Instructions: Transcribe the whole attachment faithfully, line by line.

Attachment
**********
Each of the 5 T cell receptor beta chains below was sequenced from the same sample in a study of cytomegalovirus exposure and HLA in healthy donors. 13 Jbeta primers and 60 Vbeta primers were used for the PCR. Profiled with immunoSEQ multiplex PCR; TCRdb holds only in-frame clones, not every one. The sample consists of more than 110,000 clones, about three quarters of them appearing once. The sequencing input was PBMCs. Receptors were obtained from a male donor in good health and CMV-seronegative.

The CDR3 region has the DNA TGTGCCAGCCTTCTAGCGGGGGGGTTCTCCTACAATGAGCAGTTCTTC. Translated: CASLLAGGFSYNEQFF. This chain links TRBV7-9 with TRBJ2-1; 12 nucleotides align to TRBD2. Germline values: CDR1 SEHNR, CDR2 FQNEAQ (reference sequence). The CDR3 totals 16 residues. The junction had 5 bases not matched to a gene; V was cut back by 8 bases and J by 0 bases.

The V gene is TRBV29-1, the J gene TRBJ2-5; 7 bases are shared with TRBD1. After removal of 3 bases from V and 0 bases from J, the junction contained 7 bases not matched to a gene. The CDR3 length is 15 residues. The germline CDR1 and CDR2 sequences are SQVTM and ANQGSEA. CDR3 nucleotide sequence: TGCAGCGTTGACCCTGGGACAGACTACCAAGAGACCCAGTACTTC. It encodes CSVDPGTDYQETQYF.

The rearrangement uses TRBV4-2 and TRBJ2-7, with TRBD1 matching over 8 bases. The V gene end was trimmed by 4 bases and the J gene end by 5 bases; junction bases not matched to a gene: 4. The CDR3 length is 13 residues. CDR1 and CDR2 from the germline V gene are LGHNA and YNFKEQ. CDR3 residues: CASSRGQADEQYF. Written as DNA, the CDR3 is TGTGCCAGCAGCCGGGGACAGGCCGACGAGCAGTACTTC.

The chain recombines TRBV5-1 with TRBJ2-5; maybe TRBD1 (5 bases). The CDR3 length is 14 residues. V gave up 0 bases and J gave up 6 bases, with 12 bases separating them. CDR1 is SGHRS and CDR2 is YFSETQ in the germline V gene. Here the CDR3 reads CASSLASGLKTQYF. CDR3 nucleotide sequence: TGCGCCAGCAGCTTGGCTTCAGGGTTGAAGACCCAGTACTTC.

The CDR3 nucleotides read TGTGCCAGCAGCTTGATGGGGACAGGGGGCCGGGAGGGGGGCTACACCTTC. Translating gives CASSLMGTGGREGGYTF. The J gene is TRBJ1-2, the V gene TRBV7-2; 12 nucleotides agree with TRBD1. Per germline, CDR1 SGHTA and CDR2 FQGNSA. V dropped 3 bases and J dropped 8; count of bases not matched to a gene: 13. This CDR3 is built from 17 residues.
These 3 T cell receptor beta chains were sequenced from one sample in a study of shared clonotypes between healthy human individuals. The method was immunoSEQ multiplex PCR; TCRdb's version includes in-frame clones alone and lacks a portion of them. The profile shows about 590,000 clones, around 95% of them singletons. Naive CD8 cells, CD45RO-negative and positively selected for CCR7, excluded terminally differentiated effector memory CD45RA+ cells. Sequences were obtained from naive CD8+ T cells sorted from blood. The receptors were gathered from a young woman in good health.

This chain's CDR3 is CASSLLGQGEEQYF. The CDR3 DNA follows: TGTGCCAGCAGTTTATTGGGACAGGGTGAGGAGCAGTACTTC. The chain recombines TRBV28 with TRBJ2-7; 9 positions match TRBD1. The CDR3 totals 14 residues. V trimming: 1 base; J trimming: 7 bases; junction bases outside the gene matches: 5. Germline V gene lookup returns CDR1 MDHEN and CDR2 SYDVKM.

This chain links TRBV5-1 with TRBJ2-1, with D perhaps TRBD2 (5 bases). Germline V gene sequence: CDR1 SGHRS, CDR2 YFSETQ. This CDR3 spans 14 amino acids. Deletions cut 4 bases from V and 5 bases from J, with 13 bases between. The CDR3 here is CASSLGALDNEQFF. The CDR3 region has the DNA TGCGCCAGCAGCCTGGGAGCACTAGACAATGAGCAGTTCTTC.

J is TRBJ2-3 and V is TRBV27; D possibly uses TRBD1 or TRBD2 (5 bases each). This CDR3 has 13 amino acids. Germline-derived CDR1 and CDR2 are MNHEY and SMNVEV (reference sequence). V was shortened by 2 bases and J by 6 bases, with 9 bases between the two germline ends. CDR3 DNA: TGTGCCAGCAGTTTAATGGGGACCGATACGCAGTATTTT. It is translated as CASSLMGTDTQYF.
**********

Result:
Each of the 5 T cell receptor beta chains below was sequenced from the same sample in a study of cytomegalovirus exposure and HLA in healthy donors. 13 Jbeta primers and 60 Vbeta primers were used for the PCR. Profiled with immunoSEQ multiplex PCR; TCRdb holds only in-frame clones, not every one. The sample consists of more than 110,000 clones, about three quarters of them appearing once. The sequencing input was PBMCs. Receptors were obtained from a male donor in good health and CMV-seronegative.

The CDR3 region has the DNA TGTGCCAGCCTTCTAGCGGGGGGGTTCTCCTACAATGAGCAGTTCTTC. Translated: CASLLAGGFSYNEQFF. This chain links TRBV7-9 with TRBJ2-1; 12 nucleotides align to TRBD2. Germline values: CDR1 SEHNR, CDR2 FQNEAQ (reference sequence). The CDR3 totals 16 residues. The junction had 5 bases not matched to a gene; V was cut back by 8 bases and J by 0 bases.

The V gene is TRBV29-1, the J gene TRBJ2-5; 7 bases are shared with TRBD1. After removal of 3 bases from V and 0 bases from J, the junction contained 7 bases not matched to a gene. The CDR3 length is 15 residues. The germline CDR1 and CDR2 sequences are SQVTM and ANQGSEA. CDR3 nucleotide sequence: TGCAGCGTTGACCCTGGGACAGACTACCAAGAGACCCAGTACTTC. It encodes CSVDPGTDYQETQYF.

The rearrangement uses TRBV4-2 and TRBJ2-7, with TRBD1 matching over 8 bases. The V gene end was trimmed by 4 bases and the J gene end by 5 bases; junction bases not matched to a gene: 4. The CDR3 length is 13 residues. CDR1 and CDR2 from the germline V gene are LGHNA and YNFKEQ. CDR3 residues: CASSRGQADEQYF. Written as DNA, the CDR3 is TGTGCCAGCAGCCGGGGACAGGCCGACGAGCAGTACTTC.

The chain recombines TRBV5-1 with TRBJ2-5; maybe TRBD1 (5 bases). The CDR3 length is 14 residues. V gave up 0 bases and J gave up 6 bases, with 12 bases separating them. CDR1 is SGHRS and CDR2 is YFSETQ in the germline V gene. Here the CDR3 reads CASSLASGLKTQYF. CDR3 nucleotide sequence: TGCGCCAGCAGCTTGGCTTCAGGGTTGAAGACCCAGTACTTC.

The CDR3 nucleotides read TGTGCCAGCAGCTTGATGGGGACAGGGGGCCGGGAGGGGGGCTACACCTTC. Translating gives CASSLMGTGGREGGYTF. The J gene is TRBJ1-2, the V gene TRBV7-2; 12 nucleotides agree with TRBD1. Per germline, CDR1 SGHTA and CDR2 FQGNSA. V dropped 3 bases and J dropped 8; count of bases not matched to a gene: 13. This CDR3 is built from 17 residues.
These 3 T cell receptor beta chains were sequenced from one sample in a study of shared clonotypes between healthy human individuals. The method was immunoSEQ multiplex PCR; TCRdb's version includes in-frame clones alone and lacks a portion of them. The profile shows about 590,000 clones, around 95% of them singletons. Naive CD8 cells, CD45RO-negative and positively selected for CCR7, excluded terminally differentiated effector memory CD45RA+ cells. Sequences were obtained from naive CD8+ T cells sorted from blood. The receptors were gathered from a young woman in good health.

This chain's CDR3 is CASSLLGQGEEQYF. The CDR3 DNA follows: TGTGCCAGCAGTTTATTGGGACAGGGTGAGGAGCAGTACTTC. The chain recombines TRBV28 with TRBJ2-7; 9 positions match TRBD1. The CDR3 totals 14 residues. V trimming: 1 base; J trimming: 7 bases; junction bases outside the gene matches: 5. Germline V gene lookup returns CDR1 MDHEN and CDR2 SYDVKM.

This chain links TRBV5-1 with TRBJ2-1, with D perhaps TRBD2 (5 bases). Germline V gene sequence: CDR1 SGHRS, CDR2 YFSETQ. This CDR3 spans 14 amino acids. Deletions cut 4 bases from V and 5 bases from J, with 13 bases between. The CDR3 here is CASSLGALDNEQFF. The CDR3 region has the DNA TGCGCCAGCAGCCTGGGAGCACTAGACAATGAGCAGTTCTTC.

J is TRBJ2-3 and V is TRBV27; D possibly uses TRBD1 or TRBD2 (5 bases each). This CDR3 has 13 amino acids. Germline-derived CDR1 and CDR2 are MNHEY and SMNVEV (reference sequence). V was shortened by 2 bases and J by 6 bases, with 9 bases between the two germline ends. CDR3 DNA: TGTGCCAGCAGTTTAATGGGGACCGATACGCAGTATTTT. It is translated as CASSLMGTDTQYF.